School of Business Students Create Boston-Focused Alternative Spring Break
With this Capstone, Simmons gave me an opportunity to raise my voice and the freedom to turn my beliefs and ideas into a reality.
-Trang Nguyen '18
As students in the School of Business, Azeb Freitas ’17, Alex Mireles ’17, and Trang Nguyen ’18 were eager to engage in social justice-oriented learning experiences.
During her time at Simmons, Freitas worked in Simmons Community Engagement (then called the Scott/Ross Center for Community Service).
“I was exposed to the wide variety of opportunities in the greater Boston community such as mentoring, tutoring, and alternative spring break,” said Freitas.
Frietas joined the Habitat for Humanity Collegiate Challenge team during her sophomore year, first traveling to Laredo, Texas to build houses for an Alternative Spring Break (ASB). The following year, she co-led the next cohort to Thibodeaux, LA to rehabilitate homes built after Hurricane Katrina.
“I recognized that most Simmons students did not venture past the Mission Hill area and were not exposed to the rich diversity and culture Boston has to offer beyond the Colleges of the Fenway — unless they were student leaders in Simmons Community Engagement, participating in the mentoring or tutoring programs,” reflected Frietas.
Inspired by these programs, these students wanted to create an opportunity for students to address the needs of their immediate community. This became the focus of their senior year Capstone project.
“As college students, it's easy to think of yourself as transient, as if you have no effect on the local social landscape,” explained Mireles. “The truth is that colleges and universities have a profound effect on city policies, local development, job markets, city planning, and more.”
Simmons has a long history of local services through mentoring, tutoring, and early education programs. Freitas, Mireles and Nguyen wanted that tradition to continue, and be sustainable, for future Simmons students.
“With this Capstone, Simmons gave me an opportunity to raise my voice and the freedom to turn my beliefs and ideas into a reality,” said Nguyen.
Guided by input from community leaders, administrative staff, and students, they created a proposal for an alternative spring break program in Boston with a local service and social justice focus.
“With every challenge we faced, we had a group of powerful women leaders to advise us, supportive staff to provide us with resources to Boston communities, leaders to interview and students that cheered us on throughout the process," said Nguyen. "I truly enjoyed our capstone project because it enhanced my experience as a student and a leader at Simmons.”
For the ASB, student leaders focus on a pressing issue in the Boston area, create a fundraising plan, and schedule their service week with Simmons Community Engagement staff as advisors. This student-led, staff-facilitated model is similar to the ASB Habitat for Humanity, and offers a more tenable structure than putting additional work on the Simmons Community Engagement staff.
“I wanted to ensure that there was a sustainable way for this program to make a comeback so that anyone could lead it and future Simmons students could experience the real heart of Boston,” said Freitas.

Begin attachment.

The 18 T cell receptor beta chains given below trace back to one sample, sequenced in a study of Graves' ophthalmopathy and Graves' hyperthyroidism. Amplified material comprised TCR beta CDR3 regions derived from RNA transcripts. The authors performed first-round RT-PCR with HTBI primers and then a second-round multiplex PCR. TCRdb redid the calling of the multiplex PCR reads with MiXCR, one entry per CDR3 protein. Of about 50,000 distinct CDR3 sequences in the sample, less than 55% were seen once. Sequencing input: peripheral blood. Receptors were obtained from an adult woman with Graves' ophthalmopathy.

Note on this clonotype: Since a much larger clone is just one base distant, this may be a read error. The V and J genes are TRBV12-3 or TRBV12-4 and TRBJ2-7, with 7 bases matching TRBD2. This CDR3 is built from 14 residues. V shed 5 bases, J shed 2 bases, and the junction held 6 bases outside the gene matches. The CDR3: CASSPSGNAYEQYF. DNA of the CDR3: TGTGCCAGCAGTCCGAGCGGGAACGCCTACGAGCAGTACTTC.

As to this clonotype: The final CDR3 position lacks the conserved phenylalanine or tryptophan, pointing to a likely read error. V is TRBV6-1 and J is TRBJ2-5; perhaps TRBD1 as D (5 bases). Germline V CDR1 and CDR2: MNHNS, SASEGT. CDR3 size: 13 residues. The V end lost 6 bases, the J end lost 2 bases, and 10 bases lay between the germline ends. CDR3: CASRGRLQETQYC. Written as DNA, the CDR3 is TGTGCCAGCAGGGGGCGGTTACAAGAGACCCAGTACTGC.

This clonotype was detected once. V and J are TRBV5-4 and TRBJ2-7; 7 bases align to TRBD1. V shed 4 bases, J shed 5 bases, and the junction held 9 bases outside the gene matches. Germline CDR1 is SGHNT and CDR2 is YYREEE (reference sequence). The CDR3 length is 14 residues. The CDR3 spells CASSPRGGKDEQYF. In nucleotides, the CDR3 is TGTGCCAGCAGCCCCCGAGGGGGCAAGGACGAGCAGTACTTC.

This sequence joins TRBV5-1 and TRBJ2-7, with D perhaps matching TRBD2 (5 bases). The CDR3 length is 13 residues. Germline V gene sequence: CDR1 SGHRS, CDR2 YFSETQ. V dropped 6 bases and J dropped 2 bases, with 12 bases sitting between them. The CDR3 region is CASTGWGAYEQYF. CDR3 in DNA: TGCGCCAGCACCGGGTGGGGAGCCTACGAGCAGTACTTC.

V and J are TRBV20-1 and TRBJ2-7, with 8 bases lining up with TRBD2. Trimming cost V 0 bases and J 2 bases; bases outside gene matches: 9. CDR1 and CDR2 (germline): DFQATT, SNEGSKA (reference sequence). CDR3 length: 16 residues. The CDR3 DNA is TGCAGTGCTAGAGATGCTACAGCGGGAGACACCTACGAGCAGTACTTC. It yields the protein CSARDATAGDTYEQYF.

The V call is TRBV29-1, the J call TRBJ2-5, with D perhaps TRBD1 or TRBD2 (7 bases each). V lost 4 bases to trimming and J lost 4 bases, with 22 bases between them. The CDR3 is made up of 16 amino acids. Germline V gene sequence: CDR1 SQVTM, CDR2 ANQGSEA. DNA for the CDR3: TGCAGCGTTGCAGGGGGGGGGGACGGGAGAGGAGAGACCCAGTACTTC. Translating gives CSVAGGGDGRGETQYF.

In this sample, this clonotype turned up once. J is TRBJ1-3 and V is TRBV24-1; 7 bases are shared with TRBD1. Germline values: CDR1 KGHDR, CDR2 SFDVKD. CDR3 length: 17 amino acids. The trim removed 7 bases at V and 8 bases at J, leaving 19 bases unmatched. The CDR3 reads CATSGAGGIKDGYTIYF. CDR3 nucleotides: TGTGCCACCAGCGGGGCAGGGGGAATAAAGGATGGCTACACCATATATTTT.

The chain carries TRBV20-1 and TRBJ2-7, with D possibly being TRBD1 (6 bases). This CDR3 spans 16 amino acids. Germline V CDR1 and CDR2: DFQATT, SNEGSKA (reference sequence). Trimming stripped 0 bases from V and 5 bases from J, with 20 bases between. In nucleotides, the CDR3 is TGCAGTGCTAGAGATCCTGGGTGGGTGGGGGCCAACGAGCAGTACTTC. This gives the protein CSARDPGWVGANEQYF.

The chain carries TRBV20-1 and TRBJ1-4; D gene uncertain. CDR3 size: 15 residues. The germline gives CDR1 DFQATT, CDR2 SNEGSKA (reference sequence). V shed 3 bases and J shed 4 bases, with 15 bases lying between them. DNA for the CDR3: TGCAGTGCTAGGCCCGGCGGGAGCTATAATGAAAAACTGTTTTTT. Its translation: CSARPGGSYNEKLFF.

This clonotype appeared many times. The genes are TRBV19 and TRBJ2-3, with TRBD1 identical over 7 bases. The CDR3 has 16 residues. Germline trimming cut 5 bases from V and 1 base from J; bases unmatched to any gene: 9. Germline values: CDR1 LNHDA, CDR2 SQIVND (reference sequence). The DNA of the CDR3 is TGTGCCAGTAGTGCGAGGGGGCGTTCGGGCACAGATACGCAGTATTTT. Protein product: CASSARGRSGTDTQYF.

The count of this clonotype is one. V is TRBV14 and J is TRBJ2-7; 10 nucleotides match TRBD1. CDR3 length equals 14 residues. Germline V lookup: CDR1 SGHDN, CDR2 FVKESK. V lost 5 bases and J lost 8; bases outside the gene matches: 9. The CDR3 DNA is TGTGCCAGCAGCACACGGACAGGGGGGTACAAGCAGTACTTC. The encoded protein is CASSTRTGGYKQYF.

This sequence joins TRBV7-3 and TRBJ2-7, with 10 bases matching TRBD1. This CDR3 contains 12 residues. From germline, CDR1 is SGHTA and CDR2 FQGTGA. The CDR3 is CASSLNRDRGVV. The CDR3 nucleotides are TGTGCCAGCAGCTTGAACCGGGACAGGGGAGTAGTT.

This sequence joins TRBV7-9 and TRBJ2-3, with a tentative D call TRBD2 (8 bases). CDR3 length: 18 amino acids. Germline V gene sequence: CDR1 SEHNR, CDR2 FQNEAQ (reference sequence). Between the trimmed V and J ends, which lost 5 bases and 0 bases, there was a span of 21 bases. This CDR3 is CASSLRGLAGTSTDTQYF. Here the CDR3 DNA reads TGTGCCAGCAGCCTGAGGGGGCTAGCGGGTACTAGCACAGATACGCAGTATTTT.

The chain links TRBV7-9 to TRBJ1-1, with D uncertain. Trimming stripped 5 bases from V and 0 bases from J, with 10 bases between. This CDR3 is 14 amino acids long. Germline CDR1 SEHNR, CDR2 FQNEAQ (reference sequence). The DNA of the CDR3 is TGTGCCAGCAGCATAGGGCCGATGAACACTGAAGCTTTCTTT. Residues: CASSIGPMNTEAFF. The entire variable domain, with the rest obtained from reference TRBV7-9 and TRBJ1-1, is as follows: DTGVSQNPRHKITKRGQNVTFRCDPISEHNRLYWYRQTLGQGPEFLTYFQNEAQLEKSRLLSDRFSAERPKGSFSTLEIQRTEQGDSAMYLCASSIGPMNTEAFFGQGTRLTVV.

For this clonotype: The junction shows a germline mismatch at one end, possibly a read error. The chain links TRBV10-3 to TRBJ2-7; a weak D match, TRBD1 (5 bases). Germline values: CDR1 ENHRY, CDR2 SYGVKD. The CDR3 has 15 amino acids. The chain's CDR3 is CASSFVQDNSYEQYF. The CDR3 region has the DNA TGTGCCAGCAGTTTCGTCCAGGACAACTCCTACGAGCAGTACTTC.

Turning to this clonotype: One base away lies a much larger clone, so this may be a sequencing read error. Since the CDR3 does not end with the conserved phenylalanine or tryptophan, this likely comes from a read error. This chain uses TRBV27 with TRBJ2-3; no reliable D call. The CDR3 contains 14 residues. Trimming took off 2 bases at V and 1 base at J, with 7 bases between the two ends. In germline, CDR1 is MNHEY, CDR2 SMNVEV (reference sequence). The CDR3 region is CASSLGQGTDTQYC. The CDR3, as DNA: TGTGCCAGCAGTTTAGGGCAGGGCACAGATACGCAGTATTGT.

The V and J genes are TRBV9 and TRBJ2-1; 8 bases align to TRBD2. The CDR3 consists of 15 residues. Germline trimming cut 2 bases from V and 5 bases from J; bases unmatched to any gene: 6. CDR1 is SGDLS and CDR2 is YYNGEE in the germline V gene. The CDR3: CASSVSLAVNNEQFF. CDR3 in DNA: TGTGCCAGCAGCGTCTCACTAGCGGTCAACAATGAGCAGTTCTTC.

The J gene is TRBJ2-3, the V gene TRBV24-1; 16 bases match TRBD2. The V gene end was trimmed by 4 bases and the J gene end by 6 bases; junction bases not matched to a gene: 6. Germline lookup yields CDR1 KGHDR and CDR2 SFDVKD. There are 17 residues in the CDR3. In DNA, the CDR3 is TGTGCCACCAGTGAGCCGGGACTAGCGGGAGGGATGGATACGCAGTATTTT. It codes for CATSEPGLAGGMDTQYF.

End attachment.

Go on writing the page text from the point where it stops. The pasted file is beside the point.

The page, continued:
The program is based on Boston Immersion, the original ASB held at Simmons that exposed students to local issues, community leaders, and other resources in Boston communities.
“We recognized that ultimately part of learning leadership skills is having hard conversations and coming to a consensus with your team,” said Mireles. “These are the hard conversations that Simmons students must concern themselves with to become active citizens, community leaders, and change agents.”
From this Capstone, the Health Equity in Boston Alternative Spring Break was created. In Fall 2018, the program launched for a pilot year. Ten students, including two team leaders, participated in the week-long immersive experience to investigate health disparities in the Boston area through a social justice framework. Throughout the week, the team worked with organizations such as Pine Street Inn, Greater Boston Food Bank, MGH Care Research Center, AIDS Action Committee, and Community Servings.
“This year was a major success,” said Amanda Moser, Assistant Director for Student-Led Community Service at Simmons Community Engagement, “and we plan to fully incorporate the Health Equity in Boston team into the Alternative Break program offerings of Simmons Community Engagement.”
As for their time at Simmons, the recent graduates have valuable advice for current students:
“Get involved in any of the student groups that interest you and take advantage of leadership opportunities," recommended Freitas. "Simmons students tend to be natural leaders and the student-run organizations are the perfect place to get experience and practice leadership skills. If none of the student organizations fit your style, then start your own and make a space for others who might feel the same way."
They also urge students to explore beyond campus:
“Boston is a great city to learn what it means to be an active citizen,” said Mireles, reminding students to not underestimate their potential contributions. “If you have social media skills, graphic design, organizational skills, bilingual skills — literally anything, there is always a community organization that can use your help. Explore as many neighborhoods as possible and take the time to volunteer and meet some of Boston’s social justice warriors. Start at Simmons Community Engagement, because they know everyone.”